International passenger

trains in 20th Century Europe

International passenger trains in 20th Century Europe

To Scandinavia


Paris to Moskva To Scandinavia Services Scandinavia Servives 2

10

The map shows that Denmark controls western approaches to Sweden and Norway and that historically routes across Denmark have had to encounter sea crossings. Denmark consists of a peninsula (Jylland) and a number of islands. Connections between the islands were by ferry and this feature dominated access to København and beyond.  

From the west, the first improvement arrived in 1935 with the construction of the Lillebælt bridge which established a direct rail connection between Fredericia and Middlefart on the island of Fyn (Fünen). This enabled the introduction of a through service from Paris to København via Hamburg and Odense, albeit by using the Korsør-Nyborg ferry. Prior to this, a service existed from Paris to Kiel, connecting there with a ferry to Korsør with onward train connection to København. The Korsør-Nyborg ferry was replaced by the Storebælt bridge in 1997 and a full all-land route finally came into being.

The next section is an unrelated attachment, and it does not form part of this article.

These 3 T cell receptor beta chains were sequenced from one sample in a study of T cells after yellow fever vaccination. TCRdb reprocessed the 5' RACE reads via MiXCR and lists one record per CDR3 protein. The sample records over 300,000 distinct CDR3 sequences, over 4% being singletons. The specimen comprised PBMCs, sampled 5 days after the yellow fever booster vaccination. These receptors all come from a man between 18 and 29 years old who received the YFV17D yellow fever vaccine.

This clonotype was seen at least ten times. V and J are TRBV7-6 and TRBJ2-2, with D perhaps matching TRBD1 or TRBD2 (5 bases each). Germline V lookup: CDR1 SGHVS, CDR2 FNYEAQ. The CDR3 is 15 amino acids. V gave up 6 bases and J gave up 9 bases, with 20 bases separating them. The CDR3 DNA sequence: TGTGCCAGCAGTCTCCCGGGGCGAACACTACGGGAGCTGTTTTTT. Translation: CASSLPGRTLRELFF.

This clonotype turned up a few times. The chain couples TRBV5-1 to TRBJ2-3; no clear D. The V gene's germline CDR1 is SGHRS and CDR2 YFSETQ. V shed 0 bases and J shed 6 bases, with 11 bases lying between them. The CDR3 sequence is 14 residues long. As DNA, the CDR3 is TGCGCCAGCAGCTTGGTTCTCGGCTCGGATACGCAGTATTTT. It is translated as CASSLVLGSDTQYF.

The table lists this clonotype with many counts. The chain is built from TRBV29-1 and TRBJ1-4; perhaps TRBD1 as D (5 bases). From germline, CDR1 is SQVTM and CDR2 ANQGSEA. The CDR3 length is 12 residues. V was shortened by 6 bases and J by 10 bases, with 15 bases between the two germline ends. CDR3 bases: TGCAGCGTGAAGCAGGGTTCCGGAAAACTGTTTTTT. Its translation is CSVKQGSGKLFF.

The Gedser-Warnemünde ferry was used by through trains from Hamburg to København until the coming of the Iron Curtain. On 14 July 1951 the Gedser-Grossenbrode ferry    was opened between Denmark and northern Germany.  This shortened the route between København and Hamburg by almost 200 km and avoided crossing East Germany. The new sea crossing was 64km in length. This ferry route was replaced in 13 May 1963 when the Vogelsfluglinie, Puttgarten-Rødby Havn ferry opened between  in Germany and  southern Denmark reducing the sea crossing to 19 km.


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